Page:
It's back-to-school season, and that means juggling school lunches, sports schedules and carpool routines. Collaborating with other parents on a way to get your brood and theirs off to school can save time and hassle. But if your kids or the kids you're driving are in a serious car accident, the stress you tried to avoid can turn into something bigger – maybe even a lawsuit.
Carpools are common, and accidents happen. You may imagine horror stories of being sued if you're the driver in an accident where someone else's kids are involved, but there are ways to stay protected. You can keep the carpool going, take steps to stay safe, and make sure your finances are safeguarded even after a carpool accident.
Driving without insurance in Alabama is considered a misdemeanor and violates the Mandatory Liability Insurance Act. If you are a parent who is considering letting your kids ride in the car of another driver, you should make sure the driver has insurance first. As kids get older, and teenagers start driving, this becomes more of a consideration.
When you intend to drive others, liability coverage is essential. This helps cover the expenses of other passengers involved in a car accident where you are the driver. You should check that any driver who will drive your child also has liability coverage in case your child is injured in an accident.
If your child will be riding with another driver, underinsured motorist coverage also protects your finances. If the at-fault driver does not have liability insurance, you may have to pay the extra expenses to cover medical bills and damages that are not covered by the other driver's insurance. In the case of a carpool, the underinsured driver may be the one driving your child, or another driver who causes a carpool accident.
Distracted driving is a major problem with U.S. motorists, especially teenagers. Distracted driving is to blame for about 25 percent of all motor vehicle crash fatalities, reports TeenSafe. It's responsible for more than 58 percent of teen crashes, and teens are the largest age group that has been distracted while driving in fatal crashes. Know these stats before you let your child carpool with a teenager. Take precautions to reinforce non-distracted driving standards for those who drive your kids.
In your own car, make sure you stay safe as a driver by barring distractions from your passengers. Do not allow kids to use electronic devices with sound on – and consider banning them from the car altogether. Make sure everyone is buckled up before you take off, so there's no need to scramble once you're on the road. You could even create some sort of quiet game that rewards passengers for staying calm during the ride.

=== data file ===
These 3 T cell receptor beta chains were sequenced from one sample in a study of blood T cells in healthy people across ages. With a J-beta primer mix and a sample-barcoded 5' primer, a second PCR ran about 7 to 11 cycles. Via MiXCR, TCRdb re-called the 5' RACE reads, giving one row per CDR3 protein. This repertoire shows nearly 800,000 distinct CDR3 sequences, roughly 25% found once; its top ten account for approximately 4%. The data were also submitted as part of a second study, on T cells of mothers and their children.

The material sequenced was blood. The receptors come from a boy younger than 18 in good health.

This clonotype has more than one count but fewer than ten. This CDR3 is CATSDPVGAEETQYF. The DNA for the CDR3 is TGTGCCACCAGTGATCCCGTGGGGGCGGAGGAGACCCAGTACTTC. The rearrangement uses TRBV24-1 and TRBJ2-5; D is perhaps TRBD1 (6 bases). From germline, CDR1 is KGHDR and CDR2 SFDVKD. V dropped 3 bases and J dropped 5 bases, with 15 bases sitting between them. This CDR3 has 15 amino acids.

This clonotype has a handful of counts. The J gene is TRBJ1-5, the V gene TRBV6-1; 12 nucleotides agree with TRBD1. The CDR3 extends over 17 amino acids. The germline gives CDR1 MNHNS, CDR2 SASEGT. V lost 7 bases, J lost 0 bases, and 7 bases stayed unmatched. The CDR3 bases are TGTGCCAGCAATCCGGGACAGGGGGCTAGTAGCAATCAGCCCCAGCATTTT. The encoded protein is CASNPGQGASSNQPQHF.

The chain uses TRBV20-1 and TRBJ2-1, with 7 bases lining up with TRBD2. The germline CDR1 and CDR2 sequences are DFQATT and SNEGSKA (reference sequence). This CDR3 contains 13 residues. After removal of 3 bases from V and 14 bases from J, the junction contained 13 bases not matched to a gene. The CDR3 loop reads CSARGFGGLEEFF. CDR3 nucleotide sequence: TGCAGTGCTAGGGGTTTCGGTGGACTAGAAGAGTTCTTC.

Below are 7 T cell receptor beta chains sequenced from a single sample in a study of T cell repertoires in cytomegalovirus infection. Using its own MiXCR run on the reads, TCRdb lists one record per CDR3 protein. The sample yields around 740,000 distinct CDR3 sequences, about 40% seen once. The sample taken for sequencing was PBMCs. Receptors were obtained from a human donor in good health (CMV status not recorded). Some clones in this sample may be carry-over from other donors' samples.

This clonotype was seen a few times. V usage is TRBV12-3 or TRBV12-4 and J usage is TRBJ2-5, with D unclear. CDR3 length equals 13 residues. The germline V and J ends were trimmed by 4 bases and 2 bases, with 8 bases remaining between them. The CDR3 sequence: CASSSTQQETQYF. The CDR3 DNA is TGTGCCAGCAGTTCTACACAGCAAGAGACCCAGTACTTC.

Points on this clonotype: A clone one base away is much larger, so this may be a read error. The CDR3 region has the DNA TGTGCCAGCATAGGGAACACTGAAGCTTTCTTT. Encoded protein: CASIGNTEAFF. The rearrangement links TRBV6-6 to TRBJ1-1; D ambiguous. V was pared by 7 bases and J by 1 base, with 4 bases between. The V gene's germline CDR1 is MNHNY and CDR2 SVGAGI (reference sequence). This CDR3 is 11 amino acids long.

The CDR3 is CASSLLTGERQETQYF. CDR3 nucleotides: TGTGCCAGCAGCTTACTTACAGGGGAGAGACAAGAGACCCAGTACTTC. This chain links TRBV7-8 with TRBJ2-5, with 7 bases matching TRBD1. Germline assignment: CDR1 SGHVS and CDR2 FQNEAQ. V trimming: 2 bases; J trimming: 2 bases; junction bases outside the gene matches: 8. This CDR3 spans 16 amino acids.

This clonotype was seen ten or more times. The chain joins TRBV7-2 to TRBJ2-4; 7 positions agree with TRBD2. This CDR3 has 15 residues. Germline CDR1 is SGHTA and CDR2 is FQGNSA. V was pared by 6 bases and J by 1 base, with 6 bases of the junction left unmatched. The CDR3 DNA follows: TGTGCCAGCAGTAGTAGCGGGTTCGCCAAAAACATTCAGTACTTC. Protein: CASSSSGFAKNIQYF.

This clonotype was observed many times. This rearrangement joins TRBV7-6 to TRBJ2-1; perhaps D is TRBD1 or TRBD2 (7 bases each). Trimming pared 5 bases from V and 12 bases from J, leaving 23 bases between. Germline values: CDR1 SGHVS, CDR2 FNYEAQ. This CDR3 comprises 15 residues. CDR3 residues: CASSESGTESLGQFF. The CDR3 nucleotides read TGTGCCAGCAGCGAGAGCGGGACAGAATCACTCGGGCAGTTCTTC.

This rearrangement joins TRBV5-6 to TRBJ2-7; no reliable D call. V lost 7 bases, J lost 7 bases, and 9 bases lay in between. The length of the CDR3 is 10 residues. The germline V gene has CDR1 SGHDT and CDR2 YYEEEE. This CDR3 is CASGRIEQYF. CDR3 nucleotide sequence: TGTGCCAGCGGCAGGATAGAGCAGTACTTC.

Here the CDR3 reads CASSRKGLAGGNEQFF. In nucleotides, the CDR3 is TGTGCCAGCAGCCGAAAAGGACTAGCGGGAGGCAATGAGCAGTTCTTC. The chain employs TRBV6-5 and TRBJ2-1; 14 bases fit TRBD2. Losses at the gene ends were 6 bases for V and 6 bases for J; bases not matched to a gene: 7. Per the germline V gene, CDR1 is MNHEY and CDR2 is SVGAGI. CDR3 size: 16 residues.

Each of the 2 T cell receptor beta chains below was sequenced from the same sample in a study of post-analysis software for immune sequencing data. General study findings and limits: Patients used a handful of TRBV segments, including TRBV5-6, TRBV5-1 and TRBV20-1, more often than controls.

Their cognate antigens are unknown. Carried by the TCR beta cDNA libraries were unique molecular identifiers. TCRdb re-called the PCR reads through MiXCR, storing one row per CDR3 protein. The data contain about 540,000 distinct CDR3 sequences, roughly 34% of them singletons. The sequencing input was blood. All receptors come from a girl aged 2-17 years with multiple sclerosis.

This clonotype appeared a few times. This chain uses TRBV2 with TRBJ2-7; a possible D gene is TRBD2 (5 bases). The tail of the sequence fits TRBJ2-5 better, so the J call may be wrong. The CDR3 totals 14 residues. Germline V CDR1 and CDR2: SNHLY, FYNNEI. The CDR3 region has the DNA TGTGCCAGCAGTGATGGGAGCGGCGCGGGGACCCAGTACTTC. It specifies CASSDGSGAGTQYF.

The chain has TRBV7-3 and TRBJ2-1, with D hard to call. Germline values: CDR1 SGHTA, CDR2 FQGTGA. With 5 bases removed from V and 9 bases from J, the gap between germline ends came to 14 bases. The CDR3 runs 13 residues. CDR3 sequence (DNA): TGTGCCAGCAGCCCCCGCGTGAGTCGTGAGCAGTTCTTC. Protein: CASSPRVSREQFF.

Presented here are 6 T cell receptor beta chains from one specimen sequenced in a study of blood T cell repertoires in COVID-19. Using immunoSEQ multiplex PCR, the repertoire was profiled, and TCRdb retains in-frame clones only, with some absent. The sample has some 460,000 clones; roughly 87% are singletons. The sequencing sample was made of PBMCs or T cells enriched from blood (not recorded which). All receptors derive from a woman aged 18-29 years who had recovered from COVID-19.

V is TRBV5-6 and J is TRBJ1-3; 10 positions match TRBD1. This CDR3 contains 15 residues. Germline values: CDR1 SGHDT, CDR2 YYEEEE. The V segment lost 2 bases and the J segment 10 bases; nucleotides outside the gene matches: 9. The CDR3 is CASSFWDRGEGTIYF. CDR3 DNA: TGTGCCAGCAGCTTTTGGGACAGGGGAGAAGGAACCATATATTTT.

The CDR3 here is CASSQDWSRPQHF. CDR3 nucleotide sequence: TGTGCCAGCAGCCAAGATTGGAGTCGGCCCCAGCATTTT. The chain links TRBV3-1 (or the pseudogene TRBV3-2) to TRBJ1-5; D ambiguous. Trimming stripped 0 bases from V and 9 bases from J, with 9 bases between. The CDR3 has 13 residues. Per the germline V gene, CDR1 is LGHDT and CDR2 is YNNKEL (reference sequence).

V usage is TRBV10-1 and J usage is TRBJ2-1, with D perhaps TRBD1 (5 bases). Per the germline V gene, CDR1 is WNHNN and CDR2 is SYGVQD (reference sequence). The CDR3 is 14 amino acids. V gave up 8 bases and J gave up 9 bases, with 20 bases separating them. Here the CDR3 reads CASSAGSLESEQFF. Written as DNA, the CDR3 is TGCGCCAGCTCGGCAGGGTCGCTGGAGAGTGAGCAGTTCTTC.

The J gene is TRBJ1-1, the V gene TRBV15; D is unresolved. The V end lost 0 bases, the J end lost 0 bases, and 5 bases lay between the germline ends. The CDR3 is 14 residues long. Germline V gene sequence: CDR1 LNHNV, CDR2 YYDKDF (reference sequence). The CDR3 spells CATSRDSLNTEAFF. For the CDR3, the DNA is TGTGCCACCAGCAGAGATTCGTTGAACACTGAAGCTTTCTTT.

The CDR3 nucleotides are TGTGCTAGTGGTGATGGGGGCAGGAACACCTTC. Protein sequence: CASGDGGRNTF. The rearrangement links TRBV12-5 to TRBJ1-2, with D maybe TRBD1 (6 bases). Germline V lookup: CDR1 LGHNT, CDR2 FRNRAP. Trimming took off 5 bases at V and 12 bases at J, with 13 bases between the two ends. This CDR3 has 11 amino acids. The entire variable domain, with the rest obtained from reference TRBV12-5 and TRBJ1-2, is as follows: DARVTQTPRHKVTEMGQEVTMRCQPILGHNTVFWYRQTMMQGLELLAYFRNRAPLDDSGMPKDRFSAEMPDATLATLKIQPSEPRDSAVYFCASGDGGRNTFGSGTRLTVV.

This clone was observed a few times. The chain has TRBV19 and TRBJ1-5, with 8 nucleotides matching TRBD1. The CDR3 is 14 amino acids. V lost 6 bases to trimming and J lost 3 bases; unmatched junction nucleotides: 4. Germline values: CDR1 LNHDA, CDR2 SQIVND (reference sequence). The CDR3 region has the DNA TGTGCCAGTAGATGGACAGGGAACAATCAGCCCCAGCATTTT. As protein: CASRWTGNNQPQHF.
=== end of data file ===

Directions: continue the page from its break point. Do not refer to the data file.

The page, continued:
Carpool contracts or liability waivers aren't likely to mean much after an accident. A person who signs a waiver is not promising acceptance of negligence. Examples of negligence that may contribute to a carpool accident include:
Someone who signs a waiver would not be granting the driver permission to act with negligence. A waiver is more of a sign of goodwill that in the case of an accident, an insurance claims process would be pursued, with damages being handled that way. But a waiver is never a guarantee, and it won't be held up in court.
Actions to take after a serious carpool accident depend on whether you are the driver or your child is the passenger.
If you are the driver of a carpool, first consider extra steps to stay protected as a driver. If you intend on driving safely but want to protect yourself from being accused of negligence, you could use a body camera or car camera to record you while driving. If someone accuses you of negligence, you then have video proof of your safe driving behavior.
After a carpool accident where kids are your passengers, make sure kids are in a safe position, and call emergency services. All minors should get check out for possible medical issues, since some may not be able to fully express pain and injuries they have.
Give an honest statement to police, and ask any witnesses at the scene to remain to also talk with police. Document the scene by taking photos of the vehicles and any injuries the passengers have.
Exchange insurance and personal information with the other motorists. Call the parents of the children, let them know what happened, and share the insurance information you have gathered with them. Get a police report number you can share with other parents.
If you are the parent of an injured child, talk with the parent driver about everything that occurred with the accident. Document the details yourself. Ask for a copy of the police report. Make sure your child gets all adequate medical attention, and keep organized medical records. Ask your child for details about what they can remember that happened before the accident, and document what they say.
If your child is seriously injured or dies while in a carpool vehicle, you should contact a Birmingham car accident attorney. Carpool accidents can get complicated. Even if your friend was the one driving the car, their negligence may have contributed to a serious injury that results in great pain and suffering for your child, plus costly medical bills for your family.
In some cases, a carpool driver may claim it was a child's fault for the accident, such as accusing the child of distracting them, throwing something on them, spilling something on them, etc. The driver in a carpool accident may even pursue compensation your own family if they want to protect themselves and claim your child was the cause of the accident.
Serious accidents involving your close contacts are rarely a simple, straightforward situation. When serious injuries or even death is involved, contact a lawyer to stay protected.
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